Rainy Evening at the Garden


My garden in Brooklyn- you can’t quite see the roses in this photo but I could smell them. Rainy rose. The member’s cocktail picnic was mostly rained out, leaving the views for me.


Nature Time Every Day

anticipating the sea, St John USVI

Thanks to the wonderful Ebird I can track my bird watching progress with obsessive accuracy- I am currently ranked 70th in Brooklyn for species spotted this year and I’ve see about 30% of the species that are available to see. That’s exciting. But even more exciting is that many of the birds I’ve seen in the past two weeks are birds I did not previously know existed. In a very short period, my way of looking at the world has shifted so I now see what was previously invisible. It’s like a superpower! BirdVision! And it includes all the minute changes of the season’s cycle- blossoming trees attract birds so the tiny changes in vegetation each day are important and duly noted.

Suddenly, yesterday, the swallows were out on the Lake and they zipped back and forth catching flying insects in the chill morning. Barn and Tree, I think, although there are other swallows, apparently, that I can learn to see.

It’s raining today but I’ll get on my bike and look around. Hope your spring is bringing many new discoveries.

Great Egret

the pond was still as a mirror

Two great blue herons and this great egret were hanging out in the lake. My viewing spot was suggested as one of the best for early morning viewing in the Brooklyn Bird Club newsletter for April. It feels a bit exposed to me, with many dogs, bikes, metal detectorists and others close by, but since that didn’t bother the birds, I’ll get over it.

I can think of no greater intellectual pleasure than a new inexhaustibly complex hobby- the challenge of learning new vocab, training eyes and ears, new tools, so many specialist books and websites to study. Over a few years the knowledge set and way of looking becomes a part of me, changing fundamentally the way I live in the world.

My last long term research project was money/investing. I’m glad I conducted it, but nature is way more interesting and conveniently infinite. I was excited this morning making my lists of new to me birds (pied bill grebe! I did not know that was a thing) and then I had a moment where I was worrying about running out of new birds and not feeling this thrill. But then I remembered all the other things I don’t know basically anything about: trees, weeds, mushrooms, insects, frogs, rocks, etc. etc. etc. This will take a while. And the lab is within walking distance on every Sunday morning.

Canada Goose

you can tell my camera doesn’t have a viewfinder- odd framing and focus on this curious goose

An important part of birding in a city park is not being upset or caught up in what your fellow humans do. Last fall while I was volunteering for the international coastal cleanup we were scouring the edge of the lake, picking up every last bottle cap and cigarette butt. Right behind us, someone walked up and dumped at least twenty pounds of leftover food onto the ground- rice, meat in a big congealed lump. They were feeding the birds. Our supervisor said “I know I shouldn’t let it get to me, but it is so bad for the birds and the lake” and proceeded to shovel the food into one of our ready garbage bags, annoying the geese who were eyeing their takeout.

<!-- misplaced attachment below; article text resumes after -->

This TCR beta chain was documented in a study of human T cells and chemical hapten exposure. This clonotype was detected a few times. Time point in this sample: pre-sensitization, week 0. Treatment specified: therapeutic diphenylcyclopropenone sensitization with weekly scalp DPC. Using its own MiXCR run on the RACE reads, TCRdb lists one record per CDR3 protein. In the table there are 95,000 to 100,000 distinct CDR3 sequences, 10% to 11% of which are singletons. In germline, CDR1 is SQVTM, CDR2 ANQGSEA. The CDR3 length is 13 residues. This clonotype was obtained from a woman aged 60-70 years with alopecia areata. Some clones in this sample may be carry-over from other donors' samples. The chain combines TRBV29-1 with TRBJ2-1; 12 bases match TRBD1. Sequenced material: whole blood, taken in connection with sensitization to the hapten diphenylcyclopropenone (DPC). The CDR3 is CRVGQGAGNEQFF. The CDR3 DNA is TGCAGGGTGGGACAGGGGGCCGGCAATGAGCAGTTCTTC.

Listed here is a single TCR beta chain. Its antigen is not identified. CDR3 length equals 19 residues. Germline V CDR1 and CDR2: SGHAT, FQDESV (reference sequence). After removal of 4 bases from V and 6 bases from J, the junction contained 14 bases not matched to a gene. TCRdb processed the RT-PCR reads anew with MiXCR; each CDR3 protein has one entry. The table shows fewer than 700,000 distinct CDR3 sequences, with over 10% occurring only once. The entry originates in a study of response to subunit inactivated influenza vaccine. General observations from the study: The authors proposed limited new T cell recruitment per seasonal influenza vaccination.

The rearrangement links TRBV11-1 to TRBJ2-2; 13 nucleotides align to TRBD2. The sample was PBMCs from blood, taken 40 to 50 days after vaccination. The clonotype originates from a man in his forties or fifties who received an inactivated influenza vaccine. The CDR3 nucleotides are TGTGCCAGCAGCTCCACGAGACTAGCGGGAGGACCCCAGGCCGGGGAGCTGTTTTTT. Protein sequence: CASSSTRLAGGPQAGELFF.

There is a lot for me to learn about the politics and science of feeding the birds (don’t even get me started on the cats…) But for now I am trying to just observe and not jump to any conclusions. Luckily for me there are spots farther into the park where you can avoid rotting food and begging animals.

Chilly Daffodils and Birds

They know the cold won’t last

Great walk today in the sunny park and then plenty of time for a cozy afternoon writing and knitting. I saw so many birds. I wish I knew what they are, but at the same time I know that this moment when every identification is exciting and there is so much learn is very precious. Perhaps if I keep going with my observations in a few years I will go on a walk like I did today and see nothing new, nothing I can’t identify immediately. I could be bored instead of fascinated and alert.

look, a rock

But then of course if you know all the birds you can move onto plants and rocks and fungi, etc. for ever. When I was a child I very much wanted to be a geologist when I grew up and my father built me a specimen box that I kept my labeled treasures in. When I am out looking and learning I get to feel that thrill of collecting and naming and the wide open feeling of childhood.

oh god there are different kinds of sparrows…who knew????

What I like about the “Urban Monk” is his emphasis on rest and renewal. Very important. Get more sleep and good sleep and take moments to relax throughout your day. In the later chapters he goes off on more advanced techniques for removing heavy metals from your bones and other complicated things. I think rest rest rest is enough for me for now.

Witch Hazel in Bloom

springy Witch Hazel in bloom in Prospect Park

Not only did I find these blooms, I learned a new duck today.

my apologies, this Ring Necked Duck was shy

Last week I tried comprehensive meal planning, but with the weather jumping all over the place I found that I had no interest in my prepped rice and beans by Wednesday. My idea was to avoid eating a lot of processed food and generating a lot of fast food waste. I think I prefer sandwiches and snacks so we’ll try that this week.